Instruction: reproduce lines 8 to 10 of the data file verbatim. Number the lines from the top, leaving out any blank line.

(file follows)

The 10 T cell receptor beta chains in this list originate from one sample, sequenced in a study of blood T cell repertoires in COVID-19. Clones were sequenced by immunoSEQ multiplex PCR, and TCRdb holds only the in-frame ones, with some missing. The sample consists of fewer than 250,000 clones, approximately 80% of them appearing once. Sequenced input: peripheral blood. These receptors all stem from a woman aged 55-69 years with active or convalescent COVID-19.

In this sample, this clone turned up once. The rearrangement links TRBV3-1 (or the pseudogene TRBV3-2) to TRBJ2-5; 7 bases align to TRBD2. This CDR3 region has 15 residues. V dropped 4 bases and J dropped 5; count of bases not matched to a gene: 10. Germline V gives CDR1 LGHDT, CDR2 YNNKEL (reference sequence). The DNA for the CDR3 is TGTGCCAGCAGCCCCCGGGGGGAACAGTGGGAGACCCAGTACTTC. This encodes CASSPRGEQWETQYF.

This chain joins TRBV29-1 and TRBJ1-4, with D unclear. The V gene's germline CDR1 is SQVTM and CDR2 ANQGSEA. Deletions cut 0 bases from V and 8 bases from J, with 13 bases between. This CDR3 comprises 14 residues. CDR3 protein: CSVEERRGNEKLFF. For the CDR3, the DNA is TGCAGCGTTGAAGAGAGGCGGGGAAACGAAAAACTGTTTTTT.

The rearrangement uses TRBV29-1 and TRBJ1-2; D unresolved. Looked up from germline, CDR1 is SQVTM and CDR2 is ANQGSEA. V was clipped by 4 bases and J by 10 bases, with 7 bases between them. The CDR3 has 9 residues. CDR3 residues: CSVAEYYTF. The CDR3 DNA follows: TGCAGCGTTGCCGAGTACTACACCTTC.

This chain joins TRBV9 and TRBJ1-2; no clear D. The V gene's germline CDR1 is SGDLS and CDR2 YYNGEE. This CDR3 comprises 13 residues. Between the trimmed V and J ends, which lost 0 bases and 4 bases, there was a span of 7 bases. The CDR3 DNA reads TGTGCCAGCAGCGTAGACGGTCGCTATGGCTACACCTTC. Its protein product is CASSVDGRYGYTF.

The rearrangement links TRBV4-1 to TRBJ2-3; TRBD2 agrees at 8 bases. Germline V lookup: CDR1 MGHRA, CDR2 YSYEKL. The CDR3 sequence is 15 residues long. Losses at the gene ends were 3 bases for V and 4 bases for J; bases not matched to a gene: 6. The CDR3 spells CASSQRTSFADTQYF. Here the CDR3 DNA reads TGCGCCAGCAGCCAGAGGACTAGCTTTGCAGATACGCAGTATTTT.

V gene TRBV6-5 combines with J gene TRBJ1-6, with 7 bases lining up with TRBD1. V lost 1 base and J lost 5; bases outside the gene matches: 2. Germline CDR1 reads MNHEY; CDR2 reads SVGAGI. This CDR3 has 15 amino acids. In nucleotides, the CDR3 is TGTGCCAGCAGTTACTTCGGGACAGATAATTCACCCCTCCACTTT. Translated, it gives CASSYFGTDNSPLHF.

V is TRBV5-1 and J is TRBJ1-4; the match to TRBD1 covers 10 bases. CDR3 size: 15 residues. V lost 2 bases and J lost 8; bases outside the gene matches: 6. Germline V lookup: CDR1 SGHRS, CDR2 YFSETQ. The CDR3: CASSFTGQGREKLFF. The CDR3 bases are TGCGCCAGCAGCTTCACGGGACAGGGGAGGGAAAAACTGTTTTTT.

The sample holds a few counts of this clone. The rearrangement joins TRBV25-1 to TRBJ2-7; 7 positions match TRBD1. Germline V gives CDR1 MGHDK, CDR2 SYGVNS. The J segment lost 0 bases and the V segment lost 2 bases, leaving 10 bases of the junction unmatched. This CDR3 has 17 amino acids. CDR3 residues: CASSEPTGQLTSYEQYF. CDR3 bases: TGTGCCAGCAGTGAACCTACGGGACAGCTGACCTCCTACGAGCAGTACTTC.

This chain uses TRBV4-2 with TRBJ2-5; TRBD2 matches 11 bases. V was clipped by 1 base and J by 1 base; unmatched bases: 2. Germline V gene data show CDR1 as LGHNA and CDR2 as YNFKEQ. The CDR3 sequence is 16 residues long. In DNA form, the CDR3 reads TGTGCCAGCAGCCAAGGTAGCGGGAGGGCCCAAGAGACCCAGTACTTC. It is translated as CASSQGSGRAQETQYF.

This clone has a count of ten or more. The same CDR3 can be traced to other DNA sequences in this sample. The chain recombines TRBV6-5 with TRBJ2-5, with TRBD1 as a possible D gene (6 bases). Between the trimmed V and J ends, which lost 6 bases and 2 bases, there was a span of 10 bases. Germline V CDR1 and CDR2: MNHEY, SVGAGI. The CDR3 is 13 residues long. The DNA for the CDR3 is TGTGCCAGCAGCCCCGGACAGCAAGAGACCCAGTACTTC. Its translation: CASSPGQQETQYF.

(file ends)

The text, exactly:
V is TRBV5-1 and J is TRBJ1-4; the match to TRBD1 covers 10 bases. CDR3 size: 15 residues. V lost 2 bases and J lost 8; bases outside the gene matches: 6. Germline V lookup: CDR1 SGHRS, CDR2 YFSETQ. The CDR3: CASSFTGQGREKLFF. The CDR3 bases are TGCGCCAGCAGCTTCACGGGACAGGGGAGGGAAAAACTGTTTTTT.

The sample holds a few counts of this clone. The rearrangement joins TRBV25-1 to TRBJ2-7; 7 positions match TRBD1. Germline V gives CDR1 MGHDK, CDR2 SYGVNS. The J segment lost 0 bases and the V segment lost 2 bases, leaving 10 bases of the junction unmatched. This CDR3 has 17 amino acids. CDR3 residues: CASSEPTGQLTSYEQYF. CDR3 bases: TGTGCCAGCAGTGAACCTACGGGACAGCTGACCTCCTACGAGCAGTACTTC.

This chain uses TRBV4-2 with TRBJ2-5; TRBD2 matches 11 bases. V was clipped by 1 base and J by 1 base; unmatched bases: 2. Germline V gene data show CDR1 as LGHNA and CDR2 as YNFKEQ. The CDR3 sequence is 16 residues long. In DNA form, the CDR3 reads TGTGCCAGCAGCCAAGGTAGCGGGAGGGCCCAAGAGACCCAGTACTTC. It is translated as CASSQGSGRAQETQYF.